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Agility in the C-Suite

CEOs on Their Changing Roles and Responsibilities 

“COVID-19 has taught me to be forever mindful about what it means to act with empathy and humility.”

The pandemic’s myriad of challenges is adding complexities to the workplace, and the C-suite is no exception. CEOs have been forced to adapt to changing circumstances, new stresses and uncertainty. Leadership amid the pandemic has an increased emphasis on serving as a social listener equipped with the emotional intelligence to better support and connect with employees and stakeholders. Some of Southeast Michigan’s top CEOs explain what they are doing differently.

WE DIDN’T TAKE VACCINE MANDATE LIGHTLY, IT WAS BEST DECISION FOR US

By Bob Riney

On June 29th, 2021, Henry Ford Health System announced that we were going to require the COVID-19 vaccine for our workforce of 33,000+ team members, making us the first health system in the state of Michigan and one of the first in the nation to do so. While ultimately the right thing to do for our employees and our patients’ safety, we did not take that decision lightly.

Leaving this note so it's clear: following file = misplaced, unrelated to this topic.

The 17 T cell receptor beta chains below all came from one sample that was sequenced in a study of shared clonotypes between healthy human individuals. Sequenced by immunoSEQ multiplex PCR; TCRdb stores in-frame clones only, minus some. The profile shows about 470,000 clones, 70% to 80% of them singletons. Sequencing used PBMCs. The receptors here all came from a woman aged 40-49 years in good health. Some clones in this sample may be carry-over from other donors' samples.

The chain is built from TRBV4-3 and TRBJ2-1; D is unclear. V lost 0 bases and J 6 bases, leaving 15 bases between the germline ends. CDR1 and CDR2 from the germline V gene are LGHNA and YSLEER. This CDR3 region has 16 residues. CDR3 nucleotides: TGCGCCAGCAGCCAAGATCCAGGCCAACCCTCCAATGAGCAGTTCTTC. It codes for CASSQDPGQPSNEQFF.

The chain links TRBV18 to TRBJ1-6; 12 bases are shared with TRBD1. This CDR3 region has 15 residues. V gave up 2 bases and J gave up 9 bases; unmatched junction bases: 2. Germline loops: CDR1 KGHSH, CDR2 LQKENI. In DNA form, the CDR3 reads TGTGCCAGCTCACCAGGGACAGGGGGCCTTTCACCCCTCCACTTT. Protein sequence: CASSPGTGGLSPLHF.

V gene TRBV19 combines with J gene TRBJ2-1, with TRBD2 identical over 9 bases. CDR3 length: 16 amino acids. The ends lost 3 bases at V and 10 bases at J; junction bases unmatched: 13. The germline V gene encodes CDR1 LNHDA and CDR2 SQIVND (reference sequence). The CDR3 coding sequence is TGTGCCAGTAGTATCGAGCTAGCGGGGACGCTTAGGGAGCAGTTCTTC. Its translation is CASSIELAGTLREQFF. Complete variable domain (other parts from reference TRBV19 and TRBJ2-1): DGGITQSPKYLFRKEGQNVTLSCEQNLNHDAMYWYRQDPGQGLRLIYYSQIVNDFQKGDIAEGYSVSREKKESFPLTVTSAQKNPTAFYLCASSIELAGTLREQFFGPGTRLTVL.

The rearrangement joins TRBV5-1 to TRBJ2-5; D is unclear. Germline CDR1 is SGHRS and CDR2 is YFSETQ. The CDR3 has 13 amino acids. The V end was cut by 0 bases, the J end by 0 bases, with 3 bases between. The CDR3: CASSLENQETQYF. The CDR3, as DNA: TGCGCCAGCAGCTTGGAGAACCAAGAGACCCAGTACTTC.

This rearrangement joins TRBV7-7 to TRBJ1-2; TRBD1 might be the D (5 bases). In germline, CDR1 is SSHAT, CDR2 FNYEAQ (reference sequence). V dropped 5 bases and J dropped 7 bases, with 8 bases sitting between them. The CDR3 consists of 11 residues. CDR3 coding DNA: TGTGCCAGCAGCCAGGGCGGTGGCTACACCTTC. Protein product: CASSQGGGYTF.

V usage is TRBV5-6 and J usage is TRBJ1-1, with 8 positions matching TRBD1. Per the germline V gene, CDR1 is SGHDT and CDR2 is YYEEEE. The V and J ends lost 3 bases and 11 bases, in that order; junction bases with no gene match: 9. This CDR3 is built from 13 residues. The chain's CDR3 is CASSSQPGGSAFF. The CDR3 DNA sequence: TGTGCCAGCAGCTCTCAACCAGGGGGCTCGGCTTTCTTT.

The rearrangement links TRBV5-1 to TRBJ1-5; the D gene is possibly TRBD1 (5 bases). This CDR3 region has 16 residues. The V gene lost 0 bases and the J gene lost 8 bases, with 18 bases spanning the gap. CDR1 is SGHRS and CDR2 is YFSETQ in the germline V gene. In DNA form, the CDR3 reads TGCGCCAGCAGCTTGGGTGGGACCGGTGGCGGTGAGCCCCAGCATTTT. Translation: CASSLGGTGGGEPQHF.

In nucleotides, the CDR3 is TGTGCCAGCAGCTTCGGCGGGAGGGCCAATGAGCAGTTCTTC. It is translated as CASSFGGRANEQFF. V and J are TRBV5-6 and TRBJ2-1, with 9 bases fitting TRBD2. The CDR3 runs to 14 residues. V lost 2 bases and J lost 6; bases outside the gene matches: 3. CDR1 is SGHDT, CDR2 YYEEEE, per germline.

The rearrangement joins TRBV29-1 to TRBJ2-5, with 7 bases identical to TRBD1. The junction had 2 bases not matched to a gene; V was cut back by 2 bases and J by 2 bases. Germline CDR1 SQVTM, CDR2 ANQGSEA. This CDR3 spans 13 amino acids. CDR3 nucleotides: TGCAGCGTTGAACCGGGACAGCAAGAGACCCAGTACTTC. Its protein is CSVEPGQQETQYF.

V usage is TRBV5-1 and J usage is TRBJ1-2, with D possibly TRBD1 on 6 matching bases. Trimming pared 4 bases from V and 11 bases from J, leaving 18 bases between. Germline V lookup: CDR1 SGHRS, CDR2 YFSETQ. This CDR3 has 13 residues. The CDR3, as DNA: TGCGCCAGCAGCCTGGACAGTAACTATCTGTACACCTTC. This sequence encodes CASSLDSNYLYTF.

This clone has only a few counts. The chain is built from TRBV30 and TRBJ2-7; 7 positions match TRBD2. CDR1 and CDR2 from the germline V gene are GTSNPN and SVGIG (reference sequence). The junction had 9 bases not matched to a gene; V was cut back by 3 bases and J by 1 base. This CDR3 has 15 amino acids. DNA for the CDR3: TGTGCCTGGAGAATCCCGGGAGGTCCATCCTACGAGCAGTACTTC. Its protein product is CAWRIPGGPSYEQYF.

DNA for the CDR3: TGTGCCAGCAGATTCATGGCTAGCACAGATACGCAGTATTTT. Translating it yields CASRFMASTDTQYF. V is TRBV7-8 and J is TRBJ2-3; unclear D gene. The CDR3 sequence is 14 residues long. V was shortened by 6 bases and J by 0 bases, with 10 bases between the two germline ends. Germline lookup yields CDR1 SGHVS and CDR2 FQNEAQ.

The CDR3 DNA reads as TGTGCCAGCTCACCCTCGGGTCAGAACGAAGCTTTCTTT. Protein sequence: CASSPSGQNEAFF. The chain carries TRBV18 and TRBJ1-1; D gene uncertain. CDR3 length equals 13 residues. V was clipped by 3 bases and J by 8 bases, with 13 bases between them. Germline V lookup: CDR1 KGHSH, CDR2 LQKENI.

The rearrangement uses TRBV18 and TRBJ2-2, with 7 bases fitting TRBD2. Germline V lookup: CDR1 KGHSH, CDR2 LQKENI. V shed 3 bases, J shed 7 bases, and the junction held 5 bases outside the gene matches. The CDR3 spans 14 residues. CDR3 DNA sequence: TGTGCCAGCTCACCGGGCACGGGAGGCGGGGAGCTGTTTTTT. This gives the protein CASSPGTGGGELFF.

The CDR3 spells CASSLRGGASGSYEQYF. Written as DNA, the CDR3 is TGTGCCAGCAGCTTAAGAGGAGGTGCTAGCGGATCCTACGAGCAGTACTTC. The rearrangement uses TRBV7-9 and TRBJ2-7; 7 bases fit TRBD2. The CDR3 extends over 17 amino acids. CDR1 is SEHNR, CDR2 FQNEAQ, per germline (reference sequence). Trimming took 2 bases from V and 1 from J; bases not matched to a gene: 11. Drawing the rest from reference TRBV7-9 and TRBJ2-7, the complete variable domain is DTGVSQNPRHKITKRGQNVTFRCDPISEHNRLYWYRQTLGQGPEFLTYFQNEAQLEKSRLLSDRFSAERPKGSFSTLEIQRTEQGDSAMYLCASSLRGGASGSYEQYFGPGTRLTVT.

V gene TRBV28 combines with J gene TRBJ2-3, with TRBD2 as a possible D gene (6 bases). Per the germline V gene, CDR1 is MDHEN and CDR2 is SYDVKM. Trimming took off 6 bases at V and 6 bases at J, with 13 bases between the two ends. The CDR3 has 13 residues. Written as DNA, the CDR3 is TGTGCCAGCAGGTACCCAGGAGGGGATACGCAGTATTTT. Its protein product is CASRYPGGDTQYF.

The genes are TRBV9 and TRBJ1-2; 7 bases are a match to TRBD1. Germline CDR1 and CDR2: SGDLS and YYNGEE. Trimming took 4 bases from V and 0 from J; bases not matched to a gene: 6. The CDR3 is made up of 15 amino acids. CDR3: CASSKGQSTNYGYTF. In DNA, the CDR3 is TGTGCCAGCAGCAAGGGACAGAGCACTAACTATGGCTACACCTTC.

All things considered, we lost a very small segment of our workforce, but every loss – especially during a nationwide staffing shortage, not just in healthcare, but in every industry – is one loss too many. In response, we instituted a new hiring process that is already offsetting the folks who declined to be vaccinated and resigned, plus we have had the pleasure of welcoming back and reemploying many who initially resigned due to the mandate, but have since changed their minds.

Of utmost importance to us was that we stick to our values, which is treating people with respect, whether they view our mandate as something they agree with or not. We heard from a wide array of diverse voices and treated everyone with the utmost respect, because that’s who we are.

If others want to learn a lesson from our experience, I hope the lesson is that the divisiveness around the vaccine and vaccine mandates is unnecessary. We made the best decision for our patients and for our employees, but that doesn’t mean we hold any ill-will towards those that disagreed with us. If we are truly “all in this together,” that includes everyone – regardless of what choices they make. Whether those choices are made by businesses, or their employees.

Bob Riney is the president of healthcare operations and chief operation officer of Henry Ford Health System.

Vaccine Mandates Should Be Left to Individual Businesses

The Detroiter asked Dennis Cowan, partner and co-leader of business transactions and planning practice group at the Plunkett Cooney law firm, why businesses, not government, should make vaccine mandate decisions. His response is below, edited for length and clarity.

ONE-SIZE-FITS-ALL DOESN’T WORK FOR BUSINESS